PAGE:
Despite a brave performance, England came up short against Italy in Manaus, Alex Bowmer reviews the action.
The first half began brightly, with Raheem Sterling seemingly hitting the top corner with a rasping 30-yard drive (the only suspicious thing being that neither Sterling nor any of his team-mates celebrated at all) replays soon showed the ball hitting the side netting. The tricky Liverpool man was a menace throughout most of the game and was an instrumental part in much of England’s best play. However, despite a good start, including a glorious chance for Daniel Sturridge and a stinging shot from Jordan Henderson, there was still no breakthrough. Italy had chances of their own, with the impressive Antonio Candreva giving Hart an anxious moment with an audacious attempt, before a well-worked set piece, including a brilliant dummy by Andrea Pirlo, saw Claudio Marchisio shoot crisply into the bottom corner past the despairing dive of Joe Hart.
England did not dwell on this setback, and only a few minutes after Italy’s opener the impressive Sterling threaded a superb through-ball to Rooney, who then hit a brilliant cross into the path of Sturridge, who duly snapped up the opportunity. The enigmatic Mario Balotelli then saw his first chance of the match go begging when his chip over a helpless Hart was headed off the line by Phil Jagielka. A few minutes later, Marchisio’s ball over the top found Candreva, who cut inside and hit a snapshot that Hart did well to turn onto the post.
Italy’s period of dominance finally paid off just after the interval, with the Balotelli getting on the scoresheet. After Candreva had turned Baines inside-out, he floated an inviting cross into the box, Balotelli then peeled off Gary Cahill at the back stick to power a header home. To England’s credit, they kept pressing after this deflating moment. Steven Gerrard had a penalty appeal turned down, Rooney drove narrowly wide, and Leighton Baines had a curling free-kick well-saved by Italy’s stand-in goalkeeper Salvatore Sirigu. Ross Barkley also made an impression in his cameo appearance, and his bold run almost resulted in a goal, but he was denied by Sirigu. The imperious Pirlo then almost added to Italy’s advantage late on, wafting his right-footed free-kick against the bar.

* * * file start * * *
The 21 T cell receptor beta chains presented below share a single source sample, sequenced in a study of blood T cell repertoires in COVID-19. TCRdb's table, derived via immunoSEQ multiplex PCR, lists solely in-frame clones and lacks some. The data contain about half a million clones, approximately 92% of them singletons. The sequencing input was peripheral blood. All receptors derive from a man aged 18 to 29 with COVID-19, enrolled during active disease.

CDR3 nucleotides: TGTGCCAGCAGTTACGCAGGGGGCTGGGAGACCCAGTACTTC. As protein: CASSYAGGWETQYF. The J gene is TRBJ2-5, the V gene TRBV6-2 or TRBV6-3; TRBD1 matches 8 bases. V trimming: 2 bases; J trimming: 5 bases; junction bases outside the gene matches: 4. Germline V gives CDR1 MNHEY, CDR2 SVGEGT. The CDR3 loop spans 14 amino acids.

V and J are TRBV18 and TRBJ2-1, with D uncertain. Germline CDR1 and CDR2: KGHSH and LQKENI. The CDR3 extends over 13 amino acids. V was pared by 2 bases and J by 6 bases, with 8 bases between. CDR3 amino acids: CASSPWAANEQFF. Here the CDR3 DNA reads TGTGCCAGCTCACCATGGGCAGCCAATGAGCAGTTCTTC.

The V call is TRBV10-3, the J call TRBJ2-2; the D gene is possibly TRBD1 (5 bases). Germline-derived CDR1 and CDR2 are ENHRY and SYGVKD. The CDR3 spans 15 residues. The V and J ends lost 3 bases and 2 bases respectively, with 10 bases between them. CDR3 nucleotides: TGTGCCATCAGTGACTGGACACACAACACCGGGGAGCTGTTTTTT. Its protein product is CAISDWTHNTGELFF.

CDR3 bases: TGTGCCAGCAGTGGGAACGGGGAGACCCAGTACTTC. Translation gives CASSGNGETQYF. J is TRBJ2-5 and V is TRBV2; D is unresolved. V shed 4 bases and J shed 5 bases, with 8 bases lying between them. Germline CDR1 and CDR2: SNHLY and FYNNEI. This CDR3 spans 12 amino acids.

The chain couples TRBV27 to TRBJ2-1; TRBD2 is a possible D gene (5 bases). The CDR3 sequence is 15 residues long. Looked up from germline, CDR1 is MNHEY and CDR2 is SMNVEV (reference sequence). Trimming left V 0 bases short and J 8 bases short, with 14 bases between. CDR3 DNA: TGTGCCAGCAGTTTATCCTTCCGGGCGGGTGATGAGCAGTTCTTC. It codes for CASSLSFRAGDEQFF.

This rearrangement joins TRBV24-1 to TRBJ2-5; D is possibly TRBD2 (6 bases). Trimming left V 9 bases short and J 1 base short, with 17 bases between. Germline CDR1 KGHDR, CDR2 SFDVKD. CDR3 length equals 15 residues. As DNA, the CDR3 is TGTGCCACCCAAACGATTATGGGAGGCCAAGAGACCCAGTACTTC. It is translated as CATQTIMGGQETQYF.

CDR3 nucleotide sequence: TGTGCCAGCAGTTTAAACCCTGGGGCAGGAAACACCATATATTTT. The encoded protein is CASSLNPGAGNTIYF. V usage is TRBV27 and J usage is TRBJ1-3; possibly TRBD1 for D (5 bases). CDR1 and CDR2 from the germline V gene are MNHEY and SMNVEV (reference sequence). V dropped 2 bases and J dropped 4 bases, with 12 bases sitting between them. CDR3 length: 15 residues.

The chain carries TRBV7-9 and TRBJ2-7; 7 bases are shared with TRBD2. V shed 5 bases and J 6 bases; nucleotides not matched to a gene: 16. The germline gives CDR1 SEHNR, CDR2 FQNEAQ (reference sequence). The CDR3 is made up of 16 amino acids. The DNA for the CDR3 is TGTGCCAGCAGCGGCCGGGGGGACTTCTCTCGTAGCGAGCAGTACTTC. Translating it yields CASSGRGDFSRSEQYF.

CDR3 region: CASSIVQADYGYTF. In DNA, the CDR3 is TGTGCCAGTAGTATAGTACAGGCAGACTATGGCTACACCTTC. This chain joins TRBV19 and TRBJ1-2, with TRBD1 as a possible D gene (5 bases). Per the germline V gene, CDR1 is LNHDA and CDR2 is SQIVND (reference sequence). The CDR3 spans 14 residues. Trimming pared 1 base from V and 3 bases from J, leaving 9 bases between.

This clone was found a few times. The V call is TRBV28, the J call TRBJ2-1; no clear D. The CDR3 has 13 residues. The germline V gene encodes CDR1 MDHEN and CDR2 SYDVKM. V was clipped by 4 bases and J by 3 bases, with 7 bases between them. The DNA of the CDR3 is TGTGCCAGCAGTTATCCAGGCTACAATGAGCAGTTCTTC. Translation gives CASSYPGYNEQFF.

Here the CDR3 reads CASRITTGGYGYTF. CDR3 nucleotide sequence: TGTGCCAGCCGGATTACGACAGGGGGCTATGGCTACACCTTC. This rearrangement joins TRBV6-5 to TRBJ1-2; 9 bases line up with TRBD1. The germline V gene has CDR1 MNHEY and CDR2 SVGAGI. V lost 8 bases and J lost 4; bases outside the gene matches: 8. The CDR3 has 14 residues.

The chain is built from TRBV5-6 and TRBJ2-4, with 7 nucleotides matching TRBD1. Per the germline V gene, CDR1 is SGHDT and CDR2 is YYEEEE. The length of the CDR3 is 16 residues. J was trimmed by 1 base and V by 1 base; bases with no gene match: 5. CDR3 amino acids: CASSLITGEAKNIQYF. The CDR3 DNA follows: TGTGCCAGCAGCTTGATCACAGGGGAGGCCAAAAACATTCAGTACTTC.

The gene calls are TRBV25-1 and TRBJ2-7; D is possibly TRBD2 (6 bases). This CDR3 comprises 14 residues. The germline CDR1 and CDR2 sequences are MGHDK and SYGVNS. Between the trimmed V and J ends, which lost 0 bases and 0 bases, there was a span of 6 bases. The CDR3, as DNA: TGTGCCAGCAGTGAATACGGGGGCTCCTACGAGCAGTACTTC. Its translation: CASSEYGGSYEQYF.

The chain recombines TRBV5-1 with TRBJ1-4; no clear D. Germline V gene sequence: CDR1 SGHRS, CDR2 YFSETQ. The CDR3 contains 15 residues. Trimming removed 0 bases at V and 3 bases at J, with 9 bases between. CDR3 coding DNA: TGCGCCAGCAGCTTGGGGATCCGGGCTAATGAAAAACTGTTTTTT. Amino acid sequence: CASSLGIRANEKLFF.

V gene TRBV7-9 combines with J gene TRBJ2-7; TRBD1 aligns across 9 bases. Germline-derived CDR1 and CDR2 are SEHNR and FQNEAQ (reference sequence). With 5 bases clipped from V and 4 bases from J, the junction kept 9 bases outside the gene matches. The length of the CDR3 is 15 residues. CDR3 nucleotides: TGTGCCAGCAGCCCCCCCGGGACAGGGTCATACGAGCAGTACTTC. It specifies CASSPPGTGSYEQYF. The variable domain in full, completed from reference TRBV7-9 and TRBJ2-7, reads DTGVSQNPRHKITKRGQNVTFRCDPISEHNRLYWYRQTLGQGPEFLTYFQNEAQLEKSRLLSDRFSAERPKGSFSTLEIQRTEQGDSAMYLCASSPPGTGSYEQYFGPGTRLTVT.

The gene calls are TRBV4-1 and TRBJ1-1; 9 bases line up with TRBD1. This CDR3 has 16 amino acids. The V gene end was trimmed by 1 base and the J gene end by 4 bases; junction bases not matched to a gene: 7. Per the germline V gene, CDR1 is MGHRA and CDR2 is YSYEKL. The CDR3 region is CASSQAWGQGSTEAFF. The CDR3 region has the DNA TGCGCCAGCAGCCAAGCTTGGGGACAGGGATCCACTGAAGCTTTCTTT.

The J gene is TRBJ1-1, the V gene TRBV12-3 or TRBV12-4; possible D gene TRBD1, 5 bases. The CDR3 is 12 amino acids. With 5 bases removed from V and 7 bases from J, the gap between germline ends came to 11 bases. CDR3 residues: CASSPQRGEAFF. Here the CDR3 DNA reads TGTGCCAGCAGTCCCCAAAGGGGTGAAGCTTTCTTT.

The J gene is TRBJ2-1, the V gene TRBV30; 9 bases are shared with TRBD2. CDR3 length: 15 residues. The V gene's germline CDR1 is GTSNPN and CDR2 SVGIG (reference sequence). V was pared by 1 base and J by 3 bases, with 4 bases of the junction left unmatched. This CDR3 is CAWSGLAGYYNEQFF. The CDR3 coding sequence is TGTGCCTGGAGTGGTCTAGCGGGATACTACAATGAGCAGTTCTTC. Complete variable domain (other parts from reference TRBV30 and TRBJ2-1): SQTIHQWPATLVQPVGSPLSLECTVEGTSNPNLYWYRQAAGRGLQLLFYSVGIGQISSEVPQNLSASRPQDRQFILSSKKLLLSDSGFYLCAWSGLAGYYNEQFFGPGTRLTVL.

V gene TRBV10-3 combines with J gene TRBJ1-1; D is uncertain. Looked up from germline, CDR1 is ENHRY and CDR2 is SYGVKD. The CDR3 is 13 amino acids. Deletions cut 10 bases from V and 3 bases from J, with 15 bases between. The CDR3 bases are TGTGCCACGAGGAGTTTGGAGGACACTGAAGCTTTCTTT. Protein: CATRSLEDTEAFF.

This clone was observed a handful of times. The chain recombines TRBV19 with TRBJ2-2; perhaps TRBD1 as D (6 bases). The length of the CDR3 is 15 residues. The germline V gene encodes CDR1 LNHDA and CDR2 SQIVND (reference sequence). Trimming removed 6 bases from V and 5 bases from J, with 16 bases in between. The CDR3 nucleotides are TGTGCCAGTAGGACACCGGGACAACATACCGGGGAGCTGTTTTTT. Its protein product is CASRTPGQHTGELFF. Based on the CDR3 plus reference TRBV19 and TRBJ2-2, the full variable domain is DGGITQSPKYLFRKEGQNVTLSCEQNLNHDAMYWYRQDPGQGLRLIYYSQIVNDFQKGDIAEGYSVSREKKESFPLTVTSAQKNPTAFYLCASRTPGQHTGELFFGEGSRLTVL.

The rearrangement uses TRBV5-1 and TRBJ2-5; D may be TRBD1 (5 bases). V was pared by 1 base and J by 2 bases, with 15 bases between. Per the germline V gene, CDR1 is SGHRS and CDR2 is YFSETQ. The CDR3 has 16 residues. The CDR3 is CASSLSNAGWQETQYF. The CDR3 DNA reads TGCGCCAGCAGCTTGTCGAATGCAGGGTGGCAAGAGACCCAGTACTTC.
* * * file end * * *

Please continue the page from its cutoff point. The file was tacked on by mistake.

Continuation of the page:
Overall, it was performance with a lot of promise. It was exciting to see England unleash the shackles after previous tournaments dominated by conservative, stodgy football. However, the possession statistics show that England may continue to struggle in the years to come against teams with technically superior players, like Italy. The match did suggest though that England have the quality and attacking intent to win both of their remaining group games.
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